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Towards the end of last year a news story caught my attention which stated that robots might be able to help people with dementia. Naturally I had to investigate and the headline was regarding a new research project which is currently being funded in Australia to look into whether robotic type devices could be used to prompt people with dementia to remember certain words, memories and daily activities. This research is a part of a new Australian Research Council Funded centre called the ARC Centre of Excellence for the Dynamics of Language and one of the centres members. In this episode I am chatting with Professor Helen Chenery from Bond University who is leading this research which might help improve the lives of those with dementia. Professor Chenery has been working in the field of Dementia Care research over many years and to view the communication videos Professor Chenery was talking about in this podcast visit - https://www.youtube.com/user/UQDementiaCare

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A large trial is currently underway in Australia and USA involving around 19,000 elderly participants investigating whether a daily aspirin can prolong a healthy lifespan, through the prevention of thing such as heart attack, stroke, cognitive decline, physical decline and some cancers. Known as the ASPREE study, which stands for (Aspirin Reducing Events in the Elderly) it is one of the most important high-quality, large-scale cohort studies that will provide a large evidence base on the effects of long term aspirin use. While this study is aiming to answer many questions and theories, one of the major research questions which has recently received some media attention is can regular aspirin use delay the onset of dementia? In this episode I am pleased to be chatting with one of the Australian project leaders – Professor John McNeill from Monash University who is involved in answering this question.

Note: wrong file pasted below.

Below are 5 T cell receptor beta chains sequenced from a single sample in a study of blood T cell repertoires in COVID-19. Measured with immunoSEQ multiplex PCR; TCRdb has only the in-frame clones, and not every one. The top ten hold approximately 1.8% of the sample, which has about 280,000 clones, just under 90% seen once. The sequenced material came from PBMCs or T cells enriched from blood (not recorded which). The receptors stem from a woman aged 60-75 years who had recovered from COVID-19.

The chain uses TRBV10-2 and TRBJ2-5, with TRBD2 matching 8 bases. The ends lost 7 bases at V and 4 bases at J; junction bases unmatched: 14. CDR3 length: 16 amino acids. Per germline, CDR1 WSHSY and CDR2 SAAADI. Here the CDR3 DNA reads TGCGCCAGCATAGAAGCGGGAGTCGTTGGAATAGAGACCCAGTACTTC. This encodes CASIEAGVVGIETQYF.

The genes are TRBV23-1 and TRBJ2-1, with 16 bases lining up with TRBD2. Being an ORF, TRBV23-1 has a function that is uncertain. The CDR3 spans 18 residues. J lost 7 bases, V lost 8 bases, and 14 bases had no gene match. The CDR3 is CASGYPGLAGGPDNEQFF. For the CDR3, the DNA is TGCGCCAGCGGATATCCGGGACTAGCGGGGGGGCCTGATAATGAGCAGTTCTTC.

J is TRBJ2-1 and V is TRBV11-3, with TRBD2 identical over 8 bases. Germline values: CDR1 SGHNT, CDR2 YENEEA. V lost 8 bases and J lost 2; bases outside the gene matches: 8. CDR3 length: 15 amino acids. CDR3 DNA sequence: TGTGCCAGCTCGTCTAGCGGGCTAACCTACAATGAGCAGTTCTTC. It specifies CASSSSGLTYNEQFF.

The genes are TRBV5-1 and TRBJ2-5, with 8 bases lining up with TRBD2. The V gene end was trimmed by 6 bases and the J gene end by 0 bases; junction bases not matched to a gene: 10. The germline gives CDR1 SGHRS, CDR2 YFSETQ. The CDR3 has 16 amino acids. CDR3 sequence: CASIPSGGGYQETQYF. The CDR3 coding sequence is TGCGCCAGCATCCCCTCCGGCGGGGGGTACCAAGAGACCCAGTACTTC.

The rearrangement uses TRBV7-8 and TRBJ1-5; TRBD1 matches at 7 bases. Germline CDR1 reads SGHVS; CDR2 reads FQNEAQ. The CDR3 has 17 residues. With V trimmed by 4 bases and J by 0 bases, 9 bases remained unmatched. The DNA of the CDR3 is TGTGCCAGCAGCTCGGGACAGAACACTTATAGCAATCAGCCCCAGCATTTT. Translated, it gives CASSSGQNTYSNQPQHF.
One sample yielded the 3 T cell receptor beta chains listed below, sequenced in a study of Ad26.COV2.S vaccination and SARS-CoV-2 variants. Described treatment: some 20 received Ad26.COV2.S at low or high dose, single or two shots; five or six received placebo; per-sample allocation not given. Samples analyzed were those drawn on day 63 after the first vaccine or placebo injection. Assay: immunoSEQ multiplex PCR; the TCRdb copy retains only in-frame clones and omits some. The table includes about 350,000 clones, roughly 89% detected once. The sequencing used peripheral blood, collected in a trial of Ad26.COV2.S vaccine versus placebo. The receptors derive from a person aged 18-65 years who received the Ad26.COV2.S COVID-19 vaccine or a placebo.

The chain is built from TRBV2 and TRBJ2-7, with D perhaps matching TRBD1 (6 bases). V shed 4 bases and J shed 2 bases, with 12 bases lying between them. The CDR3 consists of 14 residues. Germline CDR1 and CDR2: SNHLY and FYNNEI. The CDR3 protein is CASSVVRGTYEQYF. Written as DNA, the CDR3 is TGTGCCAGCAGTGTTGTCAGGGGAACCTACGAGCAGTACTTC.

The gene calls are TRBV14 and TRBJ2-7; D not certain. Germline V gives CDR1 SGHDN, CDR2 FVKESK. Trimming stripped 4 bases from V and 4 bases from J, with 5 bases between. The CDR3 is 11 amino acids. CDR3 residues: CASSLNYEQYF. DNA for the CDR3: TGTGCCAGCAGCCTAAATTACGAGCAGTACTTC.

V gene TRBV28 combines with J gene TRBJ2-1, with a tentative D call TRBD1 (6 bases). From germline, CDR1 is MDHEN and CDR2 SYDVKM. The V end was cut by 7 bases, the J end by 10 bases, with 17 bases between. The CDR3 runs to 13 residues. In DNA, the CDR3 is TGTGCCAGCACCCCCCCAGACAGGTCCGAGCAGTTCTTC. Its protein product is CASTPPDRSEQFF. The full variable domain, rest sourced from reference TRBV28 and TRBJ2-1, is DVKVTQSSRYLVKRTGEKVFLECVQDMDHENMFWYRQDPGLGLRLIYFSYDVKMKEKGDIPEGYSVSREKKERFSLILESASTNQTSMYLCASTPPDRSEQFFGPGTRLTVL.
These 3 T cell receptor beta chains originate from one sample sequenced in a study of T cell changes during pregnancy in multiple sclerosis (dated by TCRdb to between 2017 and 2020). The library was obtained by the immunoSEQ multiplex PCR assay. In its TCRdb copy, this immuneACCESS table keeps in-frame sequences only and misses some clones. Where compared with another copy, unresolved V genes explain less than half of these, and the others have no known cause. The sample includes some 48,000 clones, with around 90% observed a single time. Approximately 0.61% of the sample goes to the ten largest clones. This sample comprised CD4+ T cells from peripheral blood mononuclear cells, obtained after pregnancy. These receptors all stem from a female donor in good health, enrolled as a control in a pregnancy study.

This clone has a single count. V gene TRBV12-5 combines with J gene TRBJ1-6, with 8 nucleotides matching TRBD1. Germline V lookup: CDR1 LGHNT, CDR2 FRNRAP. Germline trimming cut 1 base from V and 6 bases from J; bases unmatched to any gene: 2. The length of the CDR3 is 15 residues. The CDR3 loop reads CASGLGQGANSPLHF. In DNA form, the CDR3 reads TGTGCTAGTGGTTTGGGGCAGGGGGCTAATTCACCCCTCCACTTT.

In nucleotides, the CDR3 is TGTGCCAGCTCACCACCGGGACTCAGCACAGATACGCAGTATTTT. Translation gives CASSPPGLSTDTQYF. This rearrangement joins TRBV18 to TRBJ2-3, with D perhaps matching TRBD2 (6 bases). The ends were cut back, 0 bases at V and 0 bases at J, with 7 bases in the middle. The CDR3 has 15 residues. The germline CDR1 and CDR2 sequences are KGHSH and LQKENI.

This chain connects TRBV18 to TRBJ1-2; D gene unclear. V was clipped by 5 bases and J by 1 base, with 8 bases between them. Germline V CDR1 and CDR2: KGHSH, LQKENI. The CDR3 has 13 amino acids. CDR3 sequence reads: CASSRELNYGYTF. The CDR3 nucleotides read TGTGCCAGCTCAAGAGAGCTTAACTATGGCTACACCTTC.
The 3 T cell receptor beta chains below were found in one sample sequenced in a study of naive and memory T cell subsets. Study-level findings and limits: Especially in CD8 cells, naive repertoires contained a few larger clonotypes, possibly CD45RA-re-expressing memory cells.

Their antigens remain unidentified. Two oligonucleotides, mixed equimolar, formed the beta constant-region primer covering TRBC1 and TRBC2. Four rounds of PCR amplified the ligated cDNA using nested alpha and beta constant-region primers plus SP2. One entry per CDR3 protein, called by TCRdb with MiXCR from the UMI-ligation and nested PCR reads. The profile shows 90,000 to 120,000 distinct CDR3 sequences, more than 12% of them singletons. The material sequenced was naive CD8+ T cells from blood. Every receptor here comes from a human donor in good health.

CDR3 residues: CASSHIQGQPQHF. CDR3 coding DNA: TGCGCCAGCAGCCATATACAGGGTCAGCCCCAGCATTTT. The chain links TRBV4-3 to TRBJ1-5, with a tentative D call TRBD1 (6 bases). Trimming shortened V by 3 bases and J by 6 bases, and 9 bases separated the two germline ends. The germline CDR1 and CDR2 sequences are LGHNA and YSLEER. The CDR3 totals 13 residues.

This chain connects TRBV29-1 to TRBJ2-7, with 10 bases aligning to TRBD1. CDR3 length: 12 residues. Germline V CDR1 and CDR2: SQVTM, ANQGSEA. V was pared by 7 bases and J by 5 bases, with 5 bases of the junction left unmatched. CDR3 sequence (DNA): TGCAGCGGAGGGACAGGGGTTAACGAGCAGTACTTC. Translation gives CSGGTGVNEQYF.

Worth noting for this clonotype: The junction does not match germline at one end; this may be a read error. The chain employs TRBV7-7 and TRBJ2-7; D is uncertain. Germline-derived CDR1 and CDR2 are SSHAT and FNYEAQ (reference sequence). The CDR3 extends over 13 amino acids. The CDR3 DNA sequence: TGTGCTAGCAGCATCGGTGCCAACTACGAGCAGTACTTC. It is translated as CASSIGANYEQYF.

You can find out more about ASPREE here.

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Dr Dennis Gillings was earlier this year appointed as World Dementia Envoy by the British Prime Minister David Cameron, on behalf of the G7. His major role is to take lead on a global task force that focuses on facilitating research, developing dementia friendly communities and awareness initiatives, and improving health and social care systems. He is the chair of the World Dementia Council who have recently set five major priority areas to overcome what is now known as 'the global dementia challenge,' which includes the goal of finding a cure or disease modifiying therapy for dementia by 2025. Dr Gillings has personal experience with dementia, as his mother lived with the condition for 18 years until her death in 2013. Having seen first-hand the devastating effects of the condition and lack of effective treatment, he is passionate about harnessing innovation in care; bringing together ideas from around the world to try to prevent the condition and improve the lives of those living with dementia the condition. Dr Gillings was recently in Australia meeting with federal government ministers, researchers and staff and consumers for Alzheimer's Australia and kindly gave up some of his time for the Dementia News podcast. Listen as he explains his role further and talks about the goal of finding a cure by 2025.